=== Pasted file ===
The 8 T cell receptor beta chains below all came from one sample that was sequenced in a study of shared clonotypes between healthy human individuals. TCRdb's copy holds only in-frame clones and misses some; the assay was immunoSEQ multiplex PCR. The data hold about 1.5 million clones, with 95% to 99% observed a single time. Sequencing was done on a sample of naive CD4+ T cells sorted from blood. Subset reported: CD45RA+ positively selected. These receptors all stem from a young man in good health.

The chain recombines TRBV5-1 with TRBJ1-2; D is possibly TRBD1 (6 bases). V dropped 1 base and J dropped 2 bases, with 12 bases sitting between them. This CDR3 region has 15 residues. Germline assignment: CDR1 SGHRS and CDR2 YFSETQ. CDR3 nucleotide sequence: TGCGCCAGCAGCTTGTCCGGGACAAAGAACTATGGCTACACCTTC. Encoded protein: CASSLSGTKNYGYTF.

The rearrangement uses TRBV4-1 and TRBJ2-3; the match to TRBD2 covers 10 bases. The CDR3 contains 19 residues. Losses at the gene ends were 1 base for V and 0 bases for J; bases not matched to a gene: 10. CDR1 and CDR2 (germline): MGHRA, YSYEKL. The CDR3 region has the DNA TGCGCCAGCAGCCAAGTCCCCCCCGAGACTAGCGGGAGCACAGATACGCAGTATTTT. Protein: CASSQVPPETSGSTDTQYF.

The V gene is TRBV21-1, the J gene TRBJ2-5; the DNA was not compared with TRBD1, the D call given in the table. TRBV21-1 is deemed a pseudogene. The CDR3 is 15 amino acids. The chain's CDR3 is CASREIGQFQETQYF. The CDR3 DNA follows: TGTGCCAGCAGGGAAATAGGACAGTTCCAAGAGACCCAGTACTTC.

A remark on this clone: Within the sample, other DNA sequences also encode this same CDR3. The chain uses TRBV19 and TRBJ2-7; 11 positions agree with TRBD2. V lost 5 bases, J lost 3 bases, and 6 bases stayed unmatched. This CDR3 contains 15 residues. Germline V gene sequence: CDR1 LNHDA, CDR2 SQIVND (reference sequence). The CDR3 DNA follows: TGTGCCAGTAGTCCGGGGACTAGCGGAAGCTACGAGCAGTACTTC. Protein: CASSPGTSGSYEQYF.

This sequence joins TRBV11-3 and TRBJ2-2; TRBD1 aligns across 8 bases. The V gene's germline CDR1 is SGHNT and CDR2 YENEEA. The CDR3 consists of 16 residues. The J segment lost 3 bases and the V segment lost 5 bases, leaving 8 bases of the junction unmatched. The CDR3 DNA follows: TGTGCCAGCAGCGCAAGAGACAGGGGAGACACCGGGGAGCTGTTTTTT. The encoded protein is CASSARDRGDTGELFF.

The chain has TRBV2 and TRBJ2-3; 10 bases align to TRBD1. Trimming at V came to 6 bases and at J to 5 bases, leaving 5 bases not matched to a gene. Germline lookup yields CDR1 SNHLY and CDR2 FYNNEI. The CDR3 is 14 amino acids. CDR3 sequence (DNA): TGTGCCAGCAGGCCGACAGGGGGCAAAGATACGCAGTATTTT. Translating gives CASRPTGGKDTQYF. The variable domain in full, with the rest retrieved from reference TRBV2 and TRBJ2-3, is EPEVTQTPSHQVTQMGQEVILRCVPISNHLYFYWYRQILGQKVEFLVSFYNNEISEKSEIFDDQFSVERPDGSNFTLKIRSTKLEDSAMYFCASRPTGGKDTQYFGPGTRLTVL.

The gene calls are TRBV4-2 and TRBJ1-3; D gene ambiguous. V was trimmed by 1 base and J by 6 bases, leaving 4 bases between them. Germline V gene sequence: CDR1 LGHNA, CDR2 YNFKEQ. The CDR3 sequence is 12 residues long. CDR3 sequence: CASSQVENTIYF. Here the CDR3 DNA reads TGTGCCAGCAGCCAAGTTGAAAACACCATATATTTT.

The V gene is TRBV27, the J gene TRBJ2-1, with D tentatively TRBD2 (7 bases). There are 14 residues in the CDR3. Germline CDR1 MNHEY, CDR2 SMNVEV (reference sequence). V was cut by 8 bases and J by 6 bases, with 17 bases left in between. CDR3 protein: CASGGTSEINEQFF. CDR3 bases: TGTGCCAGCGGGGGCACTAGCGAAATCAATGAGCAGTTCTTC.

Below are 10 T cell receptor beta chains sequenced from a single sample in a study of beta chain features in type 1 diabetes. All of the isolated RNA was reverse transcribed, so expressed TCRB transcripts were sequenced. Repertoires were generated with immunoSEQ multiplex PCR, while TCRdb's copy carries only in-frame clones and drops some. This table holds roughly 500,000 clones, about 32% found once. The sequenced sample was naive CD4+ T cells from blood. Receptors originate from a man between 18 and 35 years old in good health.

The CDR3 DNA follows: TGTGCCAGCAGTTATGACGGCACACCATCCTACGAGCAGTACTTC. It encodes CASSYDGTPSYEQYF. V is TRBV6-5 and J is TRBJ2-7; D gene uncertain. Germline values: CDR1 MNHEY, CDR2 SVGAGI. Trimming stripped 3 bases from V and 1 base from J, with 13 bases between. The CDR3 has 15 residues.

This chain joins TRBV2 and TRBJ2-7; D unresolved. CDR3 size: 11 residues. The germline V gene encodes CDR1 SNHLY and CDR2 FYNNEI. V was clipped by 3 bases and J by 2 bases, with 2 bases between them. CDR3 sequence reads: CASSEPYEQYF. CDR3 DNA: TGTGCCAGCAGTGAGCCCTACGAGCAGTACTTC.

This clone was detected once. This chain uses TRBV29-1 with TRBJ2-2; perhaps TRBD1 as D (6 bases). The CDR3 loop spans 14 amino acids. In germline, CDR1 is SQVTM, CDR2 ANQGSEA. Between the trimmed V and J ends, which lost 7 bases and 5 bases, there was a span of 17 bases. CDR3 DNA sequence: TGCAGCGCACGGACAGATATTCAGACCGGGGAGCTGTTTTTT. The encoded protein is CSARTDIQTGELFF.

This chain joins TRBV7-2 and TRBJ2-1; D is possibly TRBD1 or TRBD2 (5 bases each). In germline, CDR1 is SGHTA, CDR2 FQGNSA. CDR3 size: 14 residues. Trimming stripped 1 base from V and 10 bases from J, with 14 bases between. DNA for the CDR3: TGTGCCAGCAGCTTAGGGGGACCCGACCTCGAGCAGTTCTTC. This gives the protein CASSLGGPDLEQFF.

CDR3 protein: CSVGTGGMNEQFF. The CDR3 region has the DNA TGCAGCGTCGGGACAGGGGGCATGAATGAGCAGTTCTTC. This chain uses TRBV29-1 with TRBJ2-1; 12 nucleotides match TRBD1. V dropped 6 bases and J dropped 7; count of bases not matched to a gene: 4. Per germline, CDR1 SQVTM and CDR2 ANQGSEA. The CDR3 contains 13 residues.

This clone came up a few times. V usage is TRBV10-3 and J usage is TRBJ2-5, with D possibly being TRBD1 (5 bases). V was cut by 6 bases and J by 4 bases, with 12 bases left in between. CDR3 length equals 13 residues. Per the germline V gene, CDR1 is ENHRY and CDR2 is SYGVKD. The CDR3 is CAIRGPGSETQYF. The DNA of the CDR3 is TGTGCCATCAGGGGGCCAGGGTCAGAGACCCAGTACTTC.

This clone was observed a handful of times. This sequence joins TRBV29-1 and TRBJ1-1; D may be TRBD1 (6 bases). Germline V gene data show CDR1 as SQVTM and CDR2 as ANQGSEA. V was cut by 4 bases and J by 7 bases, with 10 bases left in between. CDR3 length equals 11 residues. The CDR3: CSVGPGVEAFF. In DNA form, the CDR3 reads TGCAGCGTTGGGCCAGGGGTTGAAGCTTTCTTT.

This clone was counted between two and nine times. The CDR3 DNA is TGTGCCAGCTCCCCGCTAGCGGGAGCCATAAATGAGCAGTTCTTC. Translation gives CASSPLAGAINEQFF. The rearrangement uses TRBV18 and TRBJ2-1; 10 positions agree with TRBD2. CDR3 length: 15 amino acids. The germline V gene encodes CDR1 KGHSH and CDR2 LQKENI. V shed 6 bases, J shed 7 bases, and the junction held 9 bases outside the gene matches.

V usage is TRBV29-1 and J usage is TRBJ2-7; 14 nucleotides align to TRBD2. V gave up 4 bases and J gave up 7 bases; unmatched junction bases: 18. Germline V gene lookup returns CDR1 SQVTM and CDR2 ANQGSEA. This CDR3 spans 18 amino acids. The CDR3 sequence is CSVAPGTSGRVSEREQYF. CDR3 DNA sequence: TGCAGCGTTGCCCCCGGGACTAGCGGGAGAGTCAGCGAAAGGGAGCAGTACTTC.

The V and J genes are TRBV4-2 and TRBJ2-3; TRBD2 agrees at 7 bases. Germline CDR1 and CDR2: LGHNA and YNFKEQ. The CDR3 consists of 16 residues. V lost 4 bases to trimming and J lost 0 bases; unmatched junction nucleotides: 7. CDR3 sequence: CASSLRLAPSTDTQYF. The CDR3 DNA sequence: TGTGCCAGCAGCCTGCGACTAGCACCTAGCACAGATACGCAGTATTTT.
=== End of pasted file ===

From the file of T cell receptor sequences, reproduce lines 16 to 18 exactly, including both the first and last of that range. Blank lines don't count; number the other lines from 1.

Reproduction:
This clone came up a few times. V usage is TRBV10-3 and J usage is TRBJ2-5, with D possibly being TRBD1 (5 bases). V was cut by 6 bases and J by 4 bases, with 12 bases left in between. CDR3 length equals 13 residues. Per the germline V gene, CDR1 is ENHRY and CDR2 is SYGVKD. The CDR3 is CAIRGPGSETQYF. The DNA of the CDR3 is TGTGCCATCAGGGGGCCAGGGTCAGAGACCCAGTACTTC.

This clone was observed a handful of times. This sequence joins TRBV29-1 and TRBJ1-1; D may be TRBD1 (6 bases). Germline V gene data show CDR1 as SQVTM and CDR2 as ANQGSEA. V was cut by 4 bases and J by 7 bases, with 10 bases left in between. CDR3 length equals 11 residues. The CDR3: CSVGPGVEAFF. In DNA form, the CDR3 reads TGCAGCGTTGGGCCAGGGGTTGAAGCTTTCTTT.

This clone was counted between two and nine times. The CDR3 DNA is TGTGCCAGCTCCCCGCTAGCGGGAGCCATAAATGAGCAGTTCTTC. Translation gives CASSPLAGAINEQFF. The rearrangement uses TRBV18 and TRBJ2-1; 10 positions agree with TRBD2. CDR3 length: 15 amino acids. The germline V gene encodes CDR1 KGHSH and CDR2 LQKENI. V shed 6 bases, J shed 7 bases, and the junction held 9 bases outside the gene matches.